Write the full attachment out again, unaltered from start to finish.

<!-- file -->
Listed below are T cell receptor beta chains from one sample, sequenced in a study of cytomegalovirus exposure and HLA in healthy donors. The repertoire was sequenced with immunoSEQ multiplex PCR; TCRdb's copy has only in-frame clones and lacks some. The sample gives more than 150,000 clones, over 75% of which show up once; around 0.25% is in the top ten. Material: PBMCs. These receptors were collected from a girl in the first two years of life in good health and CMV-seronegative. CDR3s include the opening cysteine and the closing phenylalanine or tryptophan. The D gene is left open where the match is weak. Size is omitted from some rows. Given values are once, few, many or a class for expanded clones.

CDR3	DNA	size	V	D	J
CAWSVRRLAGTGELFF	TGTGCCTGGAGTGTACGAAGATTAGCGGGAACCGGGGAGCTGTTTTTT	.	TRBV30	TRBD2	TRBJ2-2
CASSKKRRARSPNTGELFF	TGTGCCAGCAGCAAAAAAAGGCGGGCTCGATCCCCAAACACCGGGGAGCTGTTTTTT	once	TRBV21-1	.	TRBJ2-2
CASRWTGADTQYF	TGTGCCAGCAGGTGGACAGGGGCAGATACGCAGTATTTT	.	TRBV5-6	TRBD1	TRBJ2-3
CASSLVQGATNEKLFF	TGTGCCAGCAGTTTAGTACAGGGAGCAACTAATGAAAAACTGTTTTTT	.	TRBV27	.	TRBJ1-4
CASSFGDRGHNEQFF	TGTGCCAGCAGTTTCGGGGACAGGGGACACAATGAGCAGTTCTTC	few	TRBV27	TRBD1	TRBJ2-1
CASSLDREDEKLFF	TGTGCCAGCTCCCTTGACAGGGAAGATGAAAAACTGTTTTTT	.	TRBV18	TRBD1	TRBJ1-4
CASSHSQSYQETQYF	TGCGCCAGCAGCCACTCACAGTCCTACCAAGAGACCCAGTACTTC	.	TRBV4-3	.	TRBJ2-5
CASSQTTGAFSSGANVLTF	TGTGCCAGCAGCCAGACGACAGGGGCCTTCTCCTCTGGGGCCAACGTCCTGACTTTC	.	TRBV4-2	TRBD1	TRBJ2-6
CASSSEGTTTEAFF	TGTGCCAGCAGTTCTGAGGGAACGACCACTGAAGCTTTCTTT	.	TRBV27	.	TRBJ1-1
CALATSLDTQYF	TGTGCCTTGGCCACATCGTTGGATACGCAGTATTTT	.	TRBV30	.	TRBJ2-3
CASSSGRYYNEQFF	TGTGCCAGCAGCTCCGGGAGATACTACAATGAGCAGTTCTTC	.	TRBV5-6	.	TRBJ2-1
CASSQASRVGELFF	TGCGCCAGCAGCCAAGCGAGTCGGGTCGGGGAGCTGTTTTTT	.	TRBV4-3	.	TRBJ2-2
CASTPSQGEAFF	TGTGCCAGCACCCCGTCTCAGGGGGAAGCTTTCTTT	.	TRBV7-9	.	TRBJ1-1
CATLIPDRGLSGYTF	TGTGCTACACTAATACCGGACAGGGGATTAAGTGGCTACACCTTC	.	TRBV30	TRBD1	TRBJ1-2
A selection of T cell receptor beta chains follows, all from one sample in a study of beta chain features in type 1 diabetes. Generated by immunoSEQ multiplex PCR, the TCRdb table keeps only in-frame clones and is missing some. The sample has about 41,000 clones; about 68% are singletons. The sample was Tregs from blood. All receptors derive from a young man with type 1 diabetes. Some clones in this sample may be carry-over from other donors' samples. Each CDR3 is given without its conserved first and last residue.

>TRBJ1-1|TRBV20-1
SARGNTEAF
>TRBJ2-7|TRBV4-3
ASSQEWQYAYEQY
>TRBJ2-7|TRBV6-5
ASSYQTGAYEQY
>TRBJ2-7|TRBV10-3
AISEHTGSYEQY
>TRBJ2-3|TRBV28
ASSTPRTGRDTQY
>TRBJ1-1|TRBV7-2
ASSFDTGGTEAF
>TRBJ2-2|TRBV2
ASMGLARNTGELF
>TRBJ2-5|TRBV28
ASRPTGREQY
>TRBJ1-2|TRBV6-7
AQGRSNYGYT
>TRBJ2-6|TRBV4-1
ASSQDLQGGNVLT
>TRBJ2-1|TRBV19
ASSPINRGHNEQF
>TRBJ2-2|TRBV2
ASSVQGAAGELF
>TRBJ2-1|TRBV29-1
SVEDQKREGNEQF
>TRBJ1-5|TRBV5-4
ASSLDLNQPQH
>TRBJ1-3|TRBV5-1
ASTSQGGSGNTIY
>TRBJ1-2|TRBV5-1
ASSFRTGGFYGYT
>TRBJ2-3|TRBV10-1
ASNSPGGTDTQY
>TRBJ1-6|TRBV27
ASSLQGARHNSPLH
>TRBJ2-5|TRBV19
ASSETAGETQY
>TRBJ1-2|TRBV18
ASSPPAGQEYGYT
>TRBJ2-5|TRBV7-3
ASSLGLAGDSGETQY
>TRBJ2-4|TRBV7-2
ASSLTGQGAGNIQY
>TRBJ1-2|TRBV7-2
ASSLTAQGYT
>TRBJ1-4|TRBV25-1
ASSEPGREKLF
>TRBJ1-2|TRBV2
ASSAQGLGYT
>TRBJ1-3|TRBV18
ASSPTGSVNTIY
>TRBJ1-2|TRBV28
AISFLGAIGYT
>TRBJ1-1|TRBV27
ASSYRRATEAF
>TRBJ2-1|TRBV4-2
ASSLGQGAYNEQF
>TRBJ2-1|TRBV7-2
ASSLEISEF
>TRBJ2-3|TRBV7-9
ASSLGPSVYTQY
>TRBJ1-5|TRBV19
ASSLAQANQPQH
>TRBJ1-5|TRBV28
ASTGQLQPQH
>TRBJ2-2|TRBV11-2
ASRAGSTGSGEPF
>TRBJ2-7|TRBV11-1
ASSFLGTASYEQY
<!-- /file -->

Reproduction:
Listed below are T cell receptor beta chains from one sample, sequenced in a study of cytomegalovirus exposure and HLA in healthy donors. The repertoire was sequenced with immunoSEQ multiplex PCR; TCRdb's copy has only in-frame clones and lacks some. The sample gives more than 150,000 clones, over 75% of which show up once; around 0.25% is in the top ten. Material: PBMCs. These receptors were collected from a girl in the first two years of life in good health and CMV-seronegative. CDR3s include the opening cysteine and the closing phenylalanine or tryptophan. The D gene is left open where the match is weak. Size is omitted from some rows. Given values are once, few, many or a class for expanded clones.

CDR3	DNA	size	V	D	J
CAWSVRRLAGTGELFF	TGTGCCTGGAGTGTACGAAGATTAGCGGGAACCGGGGAGCTGTTTTTT	.	TRBV30	TRBD2	TRBJ2-2
CASSKKRRARSPNTGELFF	TGTGCCAGCAGCAAAAAAAGGCGGGCTCGATCCCCAAACACCGGGGAGCTGTTTTTT	once	TRBV21-1	.	TRBJ2-2
CASRWTGADTQYF	TGTGCCAGCAGGTGGACAGGGGCAGATACGCAGTATTTT	.	TRBV5-6	TRBD1	TRBJ2-3
CASSLVQGATNEKLFF	TGTGCCAGCAGTTTAGTACAGGGAGCAACTAATGAAAAACTGTTTTTT	.	TRBV27	.	TRBJ1-4
CASSFGDRGHNEQFF	TGTGCCAGCAGTTTCGGGGACAGGGGACACAATGAGCAGTTCTTC	few	TRBV27	TRBD1	TRBJ2-1
CASSLDREDEKLFF	TGTGCCAGCTCCCTTGACAGGGAAGATGAAAAACTGTTTTTT	.	TRBV18	TRBD1	TRBJ1-4
CASSHSQSYQETQYF	TGCGCCAGCAGCCACTCACAGTCCTACCAAGAGACCCAGTACTTC	.	TRBV4-3	.	TRBJ2-5
CASSQTTGAFSSGANVLTF	TGTGCCAGCAGCCAGACGACAGGGGCCTTCTCCTCTGGGGCCAACGTCCTGACTTTC	.	TRBV4-2	TRBD1	TRBJ2-6
CASSSEGTTTEAFF	TGTGCCAGCAGTTCTGAGGGAACGACCACTGAAGCTTTCTTT	.	TRBV27	.	TRBJ1-1
CALATSLDTQYF	TGTGCCTTGGCCACATCGTTGGATACGCAGTATTTT	.	TRBV30	.	TRBJ2-3
CASSSGRYYNEQFF	TGTGCCAGCAGCTCCGGGAGATACTACAATGAGCAGTTCTTC	.	TRBV5-6	.	TRBJ2-1
CASSQASRVGELFF	TGCGCCAGCAGCCAAGCGAGTCGGGTCGGGGAGCTGTTTTTT	.	TRBV4-3	.	TRBJ2-2
CASTPSQGEAFF	TGTGCCAGCACCCCGTCTCAGGGGGAAGCTTTCTTT	.	TRBV7-9	.	TRBJ1-1
CATLIPDRGLSGYTF	TGTGCTACACTAATACCGGACAGGGGATTAAGTGGCTACACCTTC	.	TRBV30	TRBD1	TRBJ1-2
A selection of T cell receptor beta chains follows, all from one sample in a study of beta chain features in type 1 diabetes. Generated by immunoSEQ multiplex PCR, the TCRdb table keeps only in-frame clones and is missing some. The sample has about 41,000 clones; about 68% are singletons. The sample was Tregs from blood. All receptors derive from a young man with type 1 diabetes. Some clones in this sample may be carry-over from other donors' samples. Each CDR3 is given without its conserved first and last residue.

>TRBJ1-1|TRBV20-1
SARGNTEAF
>TRBJ2-7|TRBV4-3
ASSQEWQYAYEQY
>TRBJ2-7|TRBV6-5
ASSYQTGAYEQY
>TRBJ2-7|TRBV10-3
AISEHTGSYEQY
>TRBJ2-3|TRBV28
ASSTPRTGRDTQY
>TRBJ1-1|TRBV7-2
ASSFDTGGTEAF
>TRBJ2-2|TRBV2
ASMGLARNTGELF
>TRBJ2-5|TRBV28
ASRPTGREQY
>TRBJ1-2|TRBV6-7
AQGRSNYGYT
>TRBJ2-6|TRBV4-1
ASSQDLQGGNVLT
>TRBJ2-1|TRBV19
ASSPINRGHNEQF
>TRBJ2-2|TRBV2
ASSVQGAAGELF
>TRBJ2-1|TRBV29-1
SVEDQKREGNEQF
>TRBJ1-5|TRBV5-4
ASSLDLNQPQH
>TRBJ1-3|TRBV5-1
ASTSQGGSGNTIY
>TRBJ1-2|TRBV5-1
ASSFRTGGFYGYT
>TRBJ2-3|TRBV10-1
ASNSPGGTDTQY
>TRBJ1-6|TRBV27
ASSLQGARHNSPLH
>TRBJ2-5|TRBV19
ASSETAGETQY
>TRBJ1-2|TRBV18
ASSPPAGQEYGYT
>TRBJ2-5|TRBV7-3
ASSLGLAGDSGETQY
>TRBJ2-4|TRBV7-2
ASSLTGQGAGNIQY
>TRBJ1-2|TRBV7-2
ASSLTAQGYT
>TRBJ1-4|TRBV25-1
ASSEPGREKLF
>TRBJ1-2|TRBV2
ASSAQGLGYT
>TRBJ1-3|TRBV18
ASSPTGSVNTIY
>TRBJ1-2|TRBV28
AISFLGAIGYT
>TRBJ1-1|TRBV27
ASSYRRATEAF
>TRBJ2-1|TRBV4-2
ASSLGQGAYNEQF
>TRBJ2-1|TRBV7-2
ASSLEISEF
>TRBJ2-3|TRBV7-9
ASSLGPSVYTQY
>TRBJ1-5|TRBV19
ASSLAQANQPQH
>TRBJ1-5|TRBV28
ASTGQLQPQH
>TRBJ2-2|TRBV11-2
ASRAGSTGSGEPF
>TRBJ2-7|TRBV11-1
ASSFLGTASYEQY